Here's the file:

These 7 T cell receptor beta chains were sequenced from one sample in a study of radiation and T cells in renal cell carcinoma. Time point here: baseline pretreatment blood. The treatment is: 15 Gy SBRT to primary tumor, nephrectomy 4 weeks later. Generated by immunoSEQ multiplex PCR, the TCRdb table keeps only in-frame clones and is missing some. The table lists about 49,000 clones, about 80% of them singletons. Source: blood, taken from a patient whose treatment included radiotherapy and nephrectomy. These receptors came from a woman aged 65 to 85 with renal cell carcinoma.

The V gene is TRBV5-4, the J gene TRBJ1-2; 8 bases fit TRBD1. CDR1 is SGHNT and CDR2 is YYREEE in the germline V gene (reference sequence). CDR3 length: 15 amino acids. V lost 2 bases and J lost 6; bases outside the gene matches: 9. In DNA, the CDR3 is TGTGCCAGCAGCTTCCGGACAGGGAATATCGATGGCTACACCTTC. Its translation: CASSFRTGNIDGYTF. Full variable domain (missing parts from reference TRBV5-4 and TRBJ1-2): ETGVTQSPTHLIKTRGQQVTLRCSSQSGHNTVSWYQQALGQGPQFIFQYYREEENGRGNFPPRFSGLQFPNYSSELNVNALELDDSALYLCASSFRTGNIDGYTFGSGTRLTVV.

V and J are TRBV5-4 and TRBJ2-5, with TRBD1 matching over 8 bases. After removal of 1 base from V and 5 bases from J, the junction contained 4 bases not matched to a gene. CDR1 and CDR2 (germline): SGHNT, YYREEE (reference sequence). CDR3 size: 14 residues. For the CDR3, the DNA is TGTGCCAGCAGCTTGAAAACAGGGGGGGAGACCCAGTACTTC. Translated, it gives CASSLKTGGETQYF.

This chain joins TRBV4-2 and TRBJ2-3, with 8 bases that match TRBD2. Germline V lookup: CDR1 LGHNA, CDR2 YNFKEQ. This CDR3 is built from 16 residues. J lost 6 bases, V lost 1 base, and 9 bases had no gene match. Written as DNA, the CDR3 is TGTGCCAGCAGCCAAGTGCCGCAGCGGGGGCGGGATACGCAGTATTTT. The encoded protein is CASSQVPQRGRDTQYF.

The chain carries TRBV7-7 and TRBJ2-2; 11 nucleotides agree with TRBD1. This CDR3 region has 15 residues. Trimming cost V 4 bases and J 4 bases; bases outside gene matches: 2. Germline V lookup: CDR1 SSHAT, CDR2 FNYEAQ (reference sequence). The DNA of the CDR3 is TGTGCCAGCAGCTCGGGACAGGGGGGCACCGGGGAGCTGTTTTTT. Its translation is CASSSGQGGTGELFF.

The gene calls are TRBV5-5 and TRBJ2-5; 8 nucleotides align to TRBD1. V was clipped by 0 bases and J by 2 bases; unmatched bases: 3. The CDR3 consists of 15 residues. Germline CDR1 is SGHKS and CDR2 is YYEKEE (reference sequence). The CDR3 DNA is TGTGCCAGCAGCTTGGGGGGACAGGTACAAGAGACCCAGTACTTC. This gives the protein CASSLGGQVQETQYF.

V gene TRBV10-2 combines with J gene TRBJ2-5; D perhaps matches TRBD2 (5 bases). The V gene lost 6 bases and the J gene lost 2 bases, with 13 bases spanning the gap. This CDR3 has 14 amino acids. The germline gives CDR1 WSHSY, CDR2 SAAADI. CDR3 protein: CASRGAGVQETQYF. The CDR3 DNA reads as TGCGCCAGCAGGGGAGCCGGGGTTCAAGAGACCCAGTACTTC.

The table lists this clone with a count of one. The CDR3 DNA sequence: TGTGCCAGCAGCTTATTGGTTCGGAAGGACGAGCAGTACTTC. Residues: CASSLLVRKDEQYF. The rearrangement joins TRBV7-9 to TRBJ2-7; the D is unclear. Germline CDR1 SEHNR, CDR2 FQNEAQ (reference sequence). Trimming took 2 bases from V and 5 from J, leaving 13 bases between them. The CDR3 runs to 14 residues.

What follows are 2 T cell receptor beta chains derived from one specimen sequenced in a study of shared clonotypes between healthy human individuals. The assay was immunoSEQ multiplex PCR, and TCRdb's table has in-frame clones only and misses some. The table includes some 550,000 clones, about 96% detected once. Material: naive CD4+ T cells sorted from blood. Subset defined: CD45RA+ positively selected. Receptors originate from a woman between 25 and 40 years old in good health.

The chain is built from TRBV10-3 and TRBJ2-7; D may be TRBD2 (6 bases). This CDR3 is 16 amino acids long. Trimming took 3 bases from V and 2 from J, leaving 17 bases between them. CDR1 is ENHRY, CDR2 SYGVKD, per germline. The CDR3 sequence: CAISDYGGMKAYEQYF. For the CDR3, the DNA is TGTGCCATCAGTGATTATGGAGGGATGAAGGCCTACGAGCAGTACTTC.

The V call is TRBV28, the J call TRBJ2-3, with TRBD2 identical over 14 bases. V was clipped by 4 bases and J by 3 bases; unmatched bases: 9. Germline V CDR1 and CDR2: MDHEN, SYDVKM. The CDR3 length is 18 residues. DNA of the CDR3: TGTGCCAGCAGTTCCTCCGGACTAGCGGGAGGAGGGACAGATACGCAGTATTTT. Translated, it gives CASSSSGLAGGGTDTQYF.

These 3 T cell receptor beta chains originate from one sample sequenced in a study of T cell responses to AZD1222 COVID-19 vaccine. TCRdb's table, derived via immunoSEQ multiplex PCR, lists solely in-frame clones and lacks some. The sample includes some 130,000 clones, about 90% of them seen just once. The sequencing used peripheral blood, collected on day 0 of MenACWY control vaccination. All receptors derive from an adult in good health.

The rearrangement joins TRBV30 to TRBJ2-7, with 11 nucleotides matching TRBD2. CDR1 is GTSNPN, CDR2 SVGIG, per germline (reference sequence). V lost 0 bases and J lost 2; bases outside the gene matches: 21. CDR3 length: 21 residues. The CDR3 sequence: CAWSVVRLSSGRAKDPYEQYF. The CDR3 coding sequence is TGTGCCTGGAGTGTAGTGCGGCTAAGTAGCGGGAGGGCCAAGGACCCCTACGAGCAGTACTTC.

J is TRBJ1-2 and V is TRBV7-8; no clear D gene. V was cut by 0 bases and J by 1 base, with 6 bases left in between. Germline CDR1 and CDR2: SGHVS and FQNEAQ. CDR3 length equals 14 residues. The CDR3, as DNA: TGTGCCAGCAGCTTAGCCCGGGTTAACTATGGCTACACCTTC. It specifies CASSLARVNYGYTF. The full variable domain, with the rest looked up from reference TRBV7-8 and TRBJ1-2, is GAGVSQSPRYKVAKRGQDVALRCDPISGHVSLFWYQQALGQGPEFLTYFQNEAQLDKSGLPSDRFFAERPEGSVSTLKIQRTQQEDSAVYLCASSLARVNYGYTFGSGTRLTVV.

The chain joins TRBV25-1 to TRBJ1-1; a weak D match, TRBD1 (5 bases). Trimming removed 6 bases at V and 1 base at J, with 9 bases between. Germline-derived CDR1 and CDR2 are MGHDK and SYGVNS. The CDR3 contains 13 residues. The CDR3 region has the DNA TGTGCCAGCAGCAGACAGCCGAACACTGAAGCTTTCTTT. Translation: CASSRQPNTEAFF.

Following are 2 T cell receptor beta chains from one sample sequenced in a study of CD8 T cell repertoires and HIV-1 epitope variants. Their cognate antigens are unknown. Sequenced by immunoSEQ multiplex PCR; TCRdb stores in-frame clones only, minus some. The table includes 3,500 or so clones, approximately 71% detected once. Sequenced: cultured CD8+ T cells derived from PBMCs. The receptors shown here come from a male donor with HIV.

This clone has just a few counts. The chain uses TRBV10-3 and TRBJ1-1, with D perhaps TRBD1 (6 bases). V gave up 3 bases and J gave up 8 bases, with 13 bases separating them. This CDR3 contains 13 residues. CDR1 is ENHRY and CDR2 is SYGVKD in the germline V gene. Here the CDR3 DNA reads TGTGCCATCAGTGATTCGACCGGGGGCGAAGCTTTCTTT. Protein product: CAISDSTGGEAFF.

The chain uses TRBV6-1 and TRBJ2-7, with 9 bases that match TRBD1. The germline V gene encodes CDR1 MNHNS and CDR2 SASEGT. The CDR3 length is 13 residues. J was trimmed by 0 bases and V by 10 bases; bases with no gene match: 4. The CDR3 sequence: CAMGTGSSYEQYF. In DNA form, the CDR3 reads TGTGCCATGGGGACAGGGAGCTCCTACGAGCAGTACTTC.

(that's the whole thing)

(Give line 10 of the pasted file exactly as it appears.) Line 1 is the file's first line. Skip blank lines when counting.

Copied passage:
The chain is built from TRBV10-3 and TRBJ2-7; D may be TRBD2 (6 bases). This CDR3 is 16 amino acids long. Trimming took 3 bases from V and 2 from J, leaving 17 bases between them. CDR1 is ENHRY, CDR2 SYGVKD, per germline. The CDR3 sequence: CAISDYGGMKAYEQYF. For the CDR3, the DNA is TGTGCCATCAGTGATTATGGAGGGATGAAGGCCTACGAGCAGTACTTC.